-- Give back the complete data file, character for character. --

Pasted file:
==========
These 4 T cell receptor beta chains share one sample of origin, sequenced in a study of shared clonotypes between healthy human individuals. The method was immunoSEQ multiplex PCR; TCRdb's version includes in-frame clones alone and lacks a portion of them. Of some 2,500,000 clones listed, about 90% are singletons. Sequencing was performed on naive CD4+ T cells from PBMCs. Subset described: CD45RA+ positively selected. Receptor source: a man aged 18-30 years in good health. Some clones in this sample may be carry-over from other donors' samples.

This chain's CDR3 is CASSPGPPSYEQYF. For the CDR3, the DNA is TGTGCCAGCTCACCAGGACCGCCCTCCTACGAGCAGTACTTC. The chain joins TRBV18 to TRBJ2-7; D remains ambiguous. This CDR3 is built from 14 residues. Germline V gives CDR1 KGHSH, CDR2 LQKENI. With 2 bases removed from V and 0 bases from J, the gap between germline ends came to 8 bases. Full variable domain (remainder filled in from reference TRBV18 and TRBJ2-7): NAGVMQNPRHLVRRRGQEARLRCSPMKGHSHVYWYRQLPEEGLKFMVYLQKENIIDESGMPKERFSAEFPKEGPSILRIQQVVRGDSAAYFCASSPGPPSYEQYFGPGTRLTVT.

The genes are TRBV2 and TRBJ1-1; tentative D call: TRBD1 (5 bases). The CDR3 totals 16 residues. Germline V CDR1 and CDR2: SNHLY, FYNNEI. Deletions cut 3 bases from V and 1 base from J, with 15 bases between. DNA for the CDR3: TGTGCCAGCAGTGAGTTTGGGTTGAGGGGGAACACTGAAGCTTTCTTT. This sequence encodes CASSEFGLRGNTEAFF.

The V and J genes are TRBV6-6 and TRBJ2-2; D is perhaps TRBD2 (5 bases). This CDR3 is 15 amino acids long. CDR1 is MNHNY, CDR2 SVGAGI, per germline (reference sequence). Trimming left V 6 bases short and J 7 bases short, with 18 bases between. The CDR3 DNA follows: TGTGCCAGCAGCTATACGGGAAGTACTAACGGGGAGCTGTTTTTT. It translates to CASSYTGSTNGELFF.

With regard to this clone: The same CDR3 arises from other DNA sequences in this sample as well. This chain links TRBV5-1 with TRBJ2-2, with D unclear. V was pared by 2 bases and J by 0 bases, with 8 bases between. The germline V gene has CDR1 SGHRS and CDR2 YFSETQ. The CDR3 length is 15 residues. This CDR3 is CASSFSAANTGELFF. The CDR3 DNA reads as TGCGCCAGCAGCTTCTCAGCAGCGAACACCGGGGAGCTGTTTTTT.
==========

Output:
These 4 T cell receptor beta chains share one sample of origin, sequenced in a study of shared clonotypes between healthy human individuals. The method was immunoSEQ multiplex PCR; TCRdb's version includes in-frame clones alone and lacks a portion of them. Of some 2,500,000 clones listed, about 90% are singletons. Sequencing was performed on naive CD4+ T cells from PBMCs. Subset described: CD45RA+ positively selected. Receptor source: a man aged 18-30 years in good health. Some clones in this sample may be carry-over from other donors' samples.

This chain's CDR3 is CASSPGPPSYEQYF. For the CDR3, the DNA is TGTGCCAGCTCACCAGGACCGCCCTCCTACGAGCAGTACTTC. The chain joins TRBV18 to TRBJ2-7; D remains ambiguous. This CDR3 is built from 14 residues. Germline V gives CDR1 KGHSH, CDR2 LQKENI. With 2 bases removed from V and 0 bases from J, the gap between germline ends came to 8 bases. Full variable domain (remainder filled in from reference TRBV18 and TRBJ2-7): NAGVMQNPRHLVRRRGQEARLRCSPMKGHSHVYWYRQLPEEGLKFMVYLQKENIIDESGMPKERFSAEFPKEGPSILRIQQVVRGDSAAYFCASSPGPPSYEQYFGPGTRLTVT.

The genes are TRBV2 and TRBJ1-1; tentative D call: TRBD1 (5 bases). The CDR3 totals 16 residues. Germline V CDR1 and CDR2: SNHLY, FYNNEI. Deletions cut 3 bases from V and 1 base from J, with 15 bases between. DNA for the CDR3: TGTGCCAGCAGTGAGTTTGGGTTGAGGGGGAACACTGAAGCTTTCTTT. This sequence encodes CASSEFGLRGNTEAFF.

The V and J genes are TRBV6-6 and TRBJ2-2; D is perhaps TRBD2 (5 bases). This CDR3 is 15 amino acids long. CDR1 is MNHNY, CDR2 SVGAGI, per germline (reference sequence). Trimming left V 6 bases short and J 7 bases short, with 18 bases between. The CDR3 DNA follows: TGTGCCAGCAGCTATACGGGAAGTACTAACGGGGAGCTGTTTTTT. It translates to CASSYTGSTNGELFF.

With regard to this clone: The same CDR3 arises from other DNA sequences in this sample as well. This chain links TRBV5-1 with TRBJ2-2, with D unclear. V was pared by 2 bases and J by 0 bases, with 8 bases between. The germline V gene has CDR1 SGHRS and CDR2 YFSETQ. The CDR3 length is 15 residues. This CDR3 is CASSFSAANTGELFF. The CDR3 DNA reads as TGCGCCAGCAGCTTCTCAGCAGCGAACACCGGGGAGCTGTTTTTT.